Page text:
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04/12/2009 8:25 PM ET
Withrow dazzles in '09 debut
Dodgers' former No. 1 pick tosses five hitless innings
Chris Withrow pitched in only four games last season due to a lingering elbow injury. (Cliff Welch/MiLB.com)

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When Chris Withrow looks back on the 2008 season, his best explanation is to call it an adventure.

He still isn't sure whether it was a glitch in his mechanics that caused the tendinitis in his elbow that limited him to only four innings or something else. All he's focused on now is moving forward.

The 6-foot-3 right-hander proved just how happy he is to be back on the mound Sunday, throwing five hitless innings in the Inland Empire 66ers' 7-2 victory over the Rancho Cucamonga Quakes.

"Just to get out there was a step in the right direction," Withrow said. "I guess I got a little bit lucky today with the actual results and the guys behind me making some great plays."

The 66ers' bid for a no-hitter was broken up when former Pioneer League All-Star Jay Brossman led off the eighth with a double to left field.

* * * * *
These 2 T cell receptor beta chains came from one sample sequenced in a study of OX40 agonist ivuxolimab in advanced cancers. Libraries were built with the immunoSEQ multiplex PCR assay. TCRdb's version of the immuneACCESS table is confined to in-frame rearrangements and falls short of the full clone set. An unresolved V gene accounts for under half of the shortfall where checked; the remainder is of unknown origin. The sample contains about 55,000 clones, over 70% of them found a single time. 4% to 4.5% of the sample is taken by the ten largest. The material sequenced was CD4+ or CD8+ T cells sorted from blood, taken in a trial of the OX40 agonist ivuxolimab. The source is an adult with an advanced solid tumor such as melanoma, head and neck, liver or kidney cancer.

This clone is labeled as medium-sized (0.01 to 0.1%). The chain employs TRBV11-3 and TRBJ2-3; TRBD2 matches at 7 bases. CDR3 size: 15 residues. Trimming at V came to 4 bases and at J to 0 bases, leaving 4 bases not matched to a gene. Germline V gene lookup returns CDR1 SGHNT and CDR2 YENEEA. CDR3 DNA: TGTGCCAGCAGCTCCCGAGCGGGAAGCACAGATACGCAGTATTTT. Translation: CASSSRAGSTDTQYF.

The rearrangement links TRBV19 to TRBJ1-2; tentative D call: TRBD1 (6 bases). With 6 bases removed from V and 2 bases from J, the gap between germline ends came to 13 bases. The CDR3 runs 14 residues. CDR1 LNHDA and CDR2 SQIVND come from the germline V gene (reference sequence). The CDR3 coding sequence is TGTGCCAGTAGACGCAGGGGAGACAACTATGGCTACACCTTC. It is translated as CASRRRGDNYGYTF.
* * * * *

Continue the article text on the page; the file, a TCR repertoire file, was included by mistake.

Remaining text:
But the day belonged to Withrow, who was making his first start since Aug. 21, 2007, in the Gulf Coast League. Inland Empire pitching coach Charlie Hough said the right-hander's fastball hit 96 mph, and he was able to put it where he wanted, setting up his off-speed pitches.

"He's a special kid," Hough said. "It was nice to see that composure out there. Everything about today for him was nice to see."

Withrow, a 2007 first-round Draft pick, struck out the side in the first. He ended up fanning six while walking two and knows not every game will seem as easy as Sunday's win. But he's also aware this performance goes a long way toward proving to himself and the organization that his elbow trouble is behind him.

"There's things that I learned today that I can build on and use in the future that will make me better," Withrow said. "I've got a great pitching coach in Charlie Hough. He's able to put things into a way that you're really able to use them. He makes things a lot simpler."

Hough said Withrow's pitch count was low enough that he could have let the 20-year-old go one more inning. But he didn't think it would have added to the start. After all, he'd already thrown more in one game than he had all of last season. And five hitless innings seemed like enough to help the youngster put his 2008 adventure behind him.

Mason Kelley is a contributor to MLB.com. This story was not subject to the approval of the National Association of Professional Baseball Leagues or its clubs.